To get a sense about how the weather this spring compares with that of 2013, I looked up the the deviations from long term mean temperatures for March-May from Texas to Minnesota for both 2013 and 2022.


As you can see, the March temperatures in 2013 were substantially below normal except for Texas. April means were universally low. Though this spring is later than many in recent years, the mean temperatures for March were above average. April temperatures were lower and the first week of May has been colder than predicted from past means. If May temperatures continue to be cooler than normal, the northern movement of first-generation monarchs originating in Texas will be delayed and so will corn planting, resulting in a lower fall population for monarchs and a lower corn yield per acre. At the time of this writing (1 May), it seems likely that the overwintering number next winter will be higher than in 2013. However, the number will certainly be no more than 3 hectares and perhaps much lower.

Monarchs dipped and recovered from 2011-2015 and so did corn. The general pattern is similar. So, in the sense that both responded similarly to the physical conditions, monarchs are like corn and the converse. This response exists in spite of the fact that the areas represented in the measures of monarchs and corn are quite different. Most monarchs that reach the overwintering sites originate from the western part of the Midwest while corn production includes large areas with lower monarch recovery rates in Mexico. Corn recovered from the downturn faster than monarchs and that’s to be expected due to the manner of propagation. Corn starts with similar acreage each year whereas monarchs start with the number and timing of those returning from Mexico which can vary greatly from year to year.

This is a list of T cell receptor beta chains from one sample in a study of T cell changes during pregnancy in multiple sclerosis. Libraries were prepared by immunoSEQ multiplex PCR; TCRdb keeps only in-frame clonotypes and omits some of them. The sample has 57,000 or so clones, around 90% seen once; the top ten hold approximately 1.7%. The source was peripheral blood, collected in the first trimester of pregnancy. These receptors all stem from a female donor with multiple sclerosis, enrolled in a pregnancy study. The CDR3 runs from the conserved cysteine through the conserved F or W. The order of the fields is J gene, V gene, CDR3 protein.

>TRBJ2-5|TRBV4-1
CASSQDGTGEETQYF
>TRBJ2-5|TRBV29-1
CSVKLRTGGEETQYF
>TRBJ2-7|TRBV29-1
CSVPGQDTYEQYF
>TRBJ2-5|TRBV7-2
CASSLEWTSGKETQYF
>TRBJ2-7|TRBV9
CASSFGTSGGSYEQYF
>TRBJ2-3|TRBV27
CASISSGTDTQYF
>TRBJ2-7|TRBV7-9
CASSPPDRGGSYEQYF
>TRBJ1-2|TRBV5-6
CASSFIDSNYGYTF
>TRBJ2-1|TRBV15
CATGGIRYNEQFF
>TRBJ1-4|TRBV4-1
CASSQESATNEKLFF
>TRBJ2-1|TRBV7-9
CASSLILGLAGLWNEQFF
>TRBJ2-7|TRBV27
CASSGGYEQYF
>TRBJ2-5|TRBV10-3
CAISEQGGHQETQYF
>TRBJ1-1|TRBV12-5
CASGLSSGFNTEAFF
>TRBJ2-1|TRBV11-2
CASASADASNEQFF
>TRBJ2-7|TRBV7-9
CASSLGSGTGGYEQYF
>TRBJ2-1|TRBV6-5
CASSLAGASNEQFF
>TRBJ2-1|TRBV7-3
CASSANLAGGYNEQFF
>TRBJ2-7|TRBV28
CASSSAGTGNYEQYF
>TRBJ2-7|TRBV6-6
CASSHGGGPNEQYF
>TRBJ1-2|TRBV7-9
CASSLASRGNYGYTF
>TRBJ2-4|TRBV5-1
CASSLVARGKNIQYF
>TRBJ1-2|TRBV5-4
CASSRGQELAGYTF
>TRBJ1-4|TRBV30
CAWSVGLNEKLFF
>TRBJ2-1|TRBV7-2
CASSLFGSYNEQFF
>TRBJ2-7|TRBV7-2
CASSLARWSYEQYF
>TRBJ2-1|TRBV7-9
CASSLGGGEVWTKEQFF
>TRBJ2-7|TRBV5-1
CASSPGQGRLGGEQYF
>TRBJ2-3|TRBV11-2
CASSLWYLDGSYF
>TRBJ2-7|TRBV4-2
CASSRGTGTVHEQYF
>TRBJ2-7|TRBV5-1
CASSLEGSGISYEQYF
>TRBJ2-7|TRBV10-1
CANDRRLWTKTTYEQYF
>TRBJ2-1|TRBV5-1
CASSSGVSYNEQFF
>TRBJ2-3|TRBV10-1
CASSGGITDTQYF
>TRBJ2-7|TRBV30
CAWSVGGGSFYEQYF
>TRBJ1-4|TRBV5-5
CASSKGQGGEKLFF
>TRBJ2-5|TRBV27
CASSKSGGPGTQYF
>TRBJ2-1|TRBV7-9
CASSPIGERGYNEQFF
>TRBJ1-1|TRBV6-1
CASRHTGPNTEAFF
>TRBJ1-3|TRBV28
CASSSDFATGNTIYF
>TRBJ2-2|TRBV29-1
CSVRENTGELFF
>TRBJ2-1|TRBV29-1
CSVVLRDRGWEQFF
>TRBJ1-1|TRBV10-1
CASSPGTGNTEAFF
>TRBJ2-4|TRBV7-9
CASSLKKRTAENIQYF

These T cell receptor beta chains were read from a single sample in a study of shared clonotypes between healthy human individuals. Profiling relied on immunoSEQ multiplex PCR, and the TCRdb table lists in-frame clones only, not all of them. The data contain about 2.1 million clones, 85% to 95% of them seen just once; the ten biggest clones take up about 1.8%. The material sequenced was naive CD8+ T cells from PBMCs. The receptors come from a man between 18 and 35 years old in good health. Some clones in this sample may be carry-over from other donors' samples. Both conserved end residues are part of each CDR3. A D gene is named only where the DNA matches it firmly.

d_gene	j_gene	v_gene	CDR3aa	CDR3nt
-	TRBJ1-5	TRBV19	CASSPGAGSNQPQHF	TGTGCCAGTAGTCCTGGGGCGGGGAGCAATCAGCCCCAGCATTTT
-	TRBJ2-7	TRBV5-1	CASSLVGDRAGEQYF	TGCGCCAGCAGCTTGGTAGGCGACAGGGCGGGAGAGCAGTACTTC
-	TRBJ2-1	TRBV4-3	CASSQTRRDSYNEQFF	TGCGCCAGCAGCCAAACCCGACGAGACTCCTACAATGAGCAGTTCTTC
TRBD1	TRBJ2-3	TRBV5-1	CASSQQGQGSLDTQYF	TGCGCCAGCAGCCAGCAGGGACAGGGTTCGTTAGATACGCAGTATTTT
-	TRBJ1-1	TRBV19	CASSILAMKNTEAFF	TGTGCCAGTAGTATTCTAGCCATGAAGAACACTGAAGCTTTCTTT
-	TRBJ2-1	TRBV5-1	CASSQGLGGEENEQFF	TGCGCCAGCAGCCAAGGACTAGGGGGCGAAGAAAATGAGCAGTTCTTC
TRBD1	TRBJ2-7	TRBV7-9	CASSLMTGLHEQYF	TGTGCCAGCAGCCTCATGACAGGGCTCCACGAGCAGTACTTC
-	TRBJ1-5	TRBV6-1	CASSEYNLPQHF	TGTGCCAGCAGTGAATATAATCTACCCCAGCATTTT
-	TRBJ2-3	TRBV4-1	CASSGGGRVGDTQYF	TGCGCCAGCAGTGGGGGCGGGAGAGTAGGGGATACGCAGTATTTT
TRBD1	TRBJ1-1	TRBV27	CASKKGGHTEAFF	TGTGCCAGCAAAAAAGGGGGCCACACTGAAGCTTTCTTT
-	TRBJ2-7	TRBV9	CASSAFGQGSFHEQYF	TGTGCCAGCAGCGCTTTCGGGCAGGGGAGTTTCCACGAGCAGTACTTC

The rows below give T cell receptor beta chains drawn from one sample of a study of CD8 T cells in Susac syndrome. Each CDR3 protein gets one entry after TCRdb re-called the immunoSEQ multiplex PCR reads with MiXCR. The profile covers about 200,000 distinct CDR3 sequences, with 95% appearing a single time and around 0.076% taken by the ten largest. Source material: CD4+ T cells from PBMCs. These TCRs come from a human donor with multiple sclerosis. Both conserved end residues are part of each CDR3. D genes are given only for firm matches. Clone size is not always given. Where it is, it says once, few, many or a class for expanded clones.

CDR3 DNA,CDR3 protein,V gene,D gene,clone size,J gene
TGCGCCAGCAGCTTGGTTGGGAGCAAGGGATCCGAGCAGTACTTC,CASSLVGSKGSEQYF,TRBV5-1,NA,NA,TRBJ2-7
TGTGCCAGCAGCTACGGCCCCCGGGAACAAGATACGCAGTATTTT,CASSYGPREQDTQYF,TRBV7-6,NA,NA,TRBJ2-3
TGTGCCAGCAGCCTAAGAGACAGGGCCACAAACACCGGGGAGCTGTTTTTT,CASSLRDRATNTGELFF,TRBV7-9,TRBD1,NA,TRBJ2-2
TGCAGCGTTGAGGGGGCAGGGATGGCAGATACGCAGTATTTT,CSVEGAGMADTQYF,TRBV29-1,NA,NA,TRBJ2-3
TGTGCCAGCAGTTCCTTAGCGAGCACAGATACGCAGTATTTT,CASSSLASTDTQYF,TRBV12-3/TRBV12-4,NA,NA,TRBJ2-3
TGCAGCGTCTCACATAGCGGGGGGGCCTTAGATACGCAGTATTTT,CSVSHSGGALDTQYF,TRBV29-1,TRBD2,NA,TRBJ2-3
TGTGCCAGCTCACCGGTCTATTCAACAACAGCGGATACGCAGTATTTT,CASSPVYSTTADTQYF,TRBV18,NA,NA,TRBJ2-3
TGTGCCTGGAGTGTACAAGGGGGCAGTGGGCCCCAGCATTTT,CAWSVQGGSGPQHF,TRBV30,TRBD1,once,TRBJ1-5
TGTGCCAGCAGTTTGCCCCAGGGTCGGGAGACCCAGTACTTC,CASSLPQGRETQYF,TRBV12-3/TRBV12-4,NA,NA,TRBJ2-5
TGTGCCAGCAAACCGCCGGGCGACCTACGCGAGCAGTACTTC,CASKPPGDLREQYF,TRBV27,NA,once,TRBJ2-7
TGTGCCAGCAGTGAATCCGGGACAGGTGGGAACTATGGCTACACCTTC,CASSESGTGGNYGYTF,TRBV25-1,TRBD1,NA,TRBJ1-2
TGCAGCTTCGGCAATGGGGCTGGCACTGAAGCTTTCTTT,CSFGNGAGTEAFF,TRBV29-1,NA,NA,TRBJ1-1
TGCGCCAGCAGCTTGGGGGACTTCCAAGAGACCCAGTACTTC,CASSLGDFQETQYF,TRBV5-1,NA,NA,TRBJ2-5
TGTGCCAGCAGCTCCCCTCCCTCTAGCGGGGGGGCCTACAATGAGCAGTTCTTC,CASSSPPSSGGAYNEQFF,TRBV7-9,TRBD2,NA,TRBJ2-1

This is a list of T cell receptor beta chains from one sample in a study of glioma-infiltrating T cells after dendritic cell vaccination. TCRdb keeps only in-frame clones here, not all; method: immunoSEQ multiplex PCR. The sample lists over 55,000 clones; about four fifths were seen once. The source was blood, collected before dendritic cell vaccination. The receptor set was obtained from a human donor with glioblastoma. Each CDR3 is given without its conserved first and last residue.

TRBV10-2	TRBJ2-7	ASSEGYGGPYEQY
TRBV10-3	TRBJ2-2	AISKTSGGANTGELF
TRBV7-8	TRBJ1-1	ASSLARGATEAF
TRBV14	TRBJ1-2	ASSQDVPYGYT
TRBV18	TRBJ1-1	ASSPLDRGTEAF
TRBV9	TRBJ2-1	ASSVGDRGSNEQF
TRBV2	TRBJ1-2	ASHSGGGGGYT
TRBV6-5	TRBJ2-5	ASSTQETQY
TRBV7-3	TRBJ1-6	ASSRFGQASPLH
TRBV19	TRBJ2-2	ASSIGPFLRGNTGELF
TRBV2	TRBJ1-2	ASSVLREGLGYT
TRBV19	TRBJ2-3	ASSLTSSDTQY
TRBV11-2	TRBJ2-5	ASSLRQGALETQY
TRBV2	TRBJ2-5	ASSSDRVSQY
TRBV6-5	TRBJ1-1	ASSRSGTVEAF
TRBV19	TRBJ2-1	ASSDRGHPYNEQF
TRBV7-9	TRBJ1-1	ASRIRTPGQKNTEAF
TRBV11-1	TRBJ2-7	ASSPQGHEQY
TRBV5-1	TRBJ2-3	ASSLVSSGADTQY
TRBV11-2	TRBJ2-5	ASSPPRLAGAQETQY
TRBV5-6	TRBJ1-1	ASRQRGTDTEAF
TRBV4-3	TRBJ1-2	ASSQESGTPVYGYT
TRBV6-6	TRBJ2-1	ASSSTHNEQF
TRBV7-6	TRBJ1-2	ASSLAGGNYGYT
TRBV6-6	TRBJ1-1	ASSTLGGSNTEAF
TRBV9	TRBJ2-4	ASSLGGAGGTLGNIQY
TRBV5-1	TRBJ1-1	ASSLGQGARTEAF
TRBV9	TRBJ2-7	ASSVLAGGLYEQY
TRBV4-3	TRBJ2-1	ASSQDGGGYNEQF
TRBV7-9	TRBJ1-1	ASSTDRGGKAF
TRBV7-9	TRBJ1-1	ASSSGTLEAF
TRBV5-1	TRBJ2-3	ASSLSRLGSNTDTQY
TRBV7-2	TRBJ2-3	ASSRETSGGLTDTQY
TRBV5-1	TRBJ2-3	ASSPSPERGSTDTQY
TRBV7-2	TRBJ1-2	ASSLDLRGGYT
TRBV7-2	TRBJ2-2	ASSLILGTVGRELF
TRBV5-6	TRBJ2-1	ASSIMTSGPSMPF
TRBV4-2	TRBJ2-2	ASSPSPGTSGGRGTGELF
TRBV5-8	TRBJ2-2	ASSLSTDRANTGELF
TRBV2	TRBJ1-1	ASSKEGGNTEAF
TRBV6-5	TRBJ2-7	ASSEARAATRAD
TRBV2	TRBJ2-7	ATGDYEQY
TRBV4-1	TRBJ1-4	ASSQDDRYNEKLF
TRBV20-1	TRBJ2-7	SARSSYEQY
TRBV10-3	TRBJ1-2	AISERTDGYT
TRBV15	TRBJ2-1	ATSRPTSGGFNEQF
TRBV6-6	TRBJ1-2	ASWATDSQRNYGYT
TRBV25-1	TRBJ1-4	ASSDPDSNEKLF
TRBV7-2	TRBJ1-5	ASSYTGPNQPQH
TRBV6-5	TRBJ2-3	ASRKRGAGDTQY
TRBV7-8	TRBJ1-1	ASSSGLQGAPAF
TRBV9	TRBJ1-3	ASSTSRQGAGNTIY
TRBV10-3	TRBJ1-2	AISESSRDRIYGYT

(bushels per acre)

The existence of data on both monarchs and corn that can be related to temperatures and weather extremes allows for these comparisons. Similar relationships surely exist for a large number of co-occurring plants and animals. Soybeans also declined from 2010 through 2012 yet increased again in 2013. However, the overall similarity between crop yields and monarch numbers is compromised in this case by the adoption of new varieties and better production methods through the years. The larger point here is that what happened to monarchs from 2010-2015 was not unique. It’s likely that a large number of species were similarly affected during this interval.

As of 13 May, the warmer weather in the Midwest that began on the 8th has changed the outlook for both the corn growers and monarchs. Planting has intensified and the northward migration of first-generation monarchs has been aided in an extraordinary manner by strong winds from the south and southwest. Again, these improvements demonstrate that corn, monarchs and many other species respond in a similar manner to weather conditions.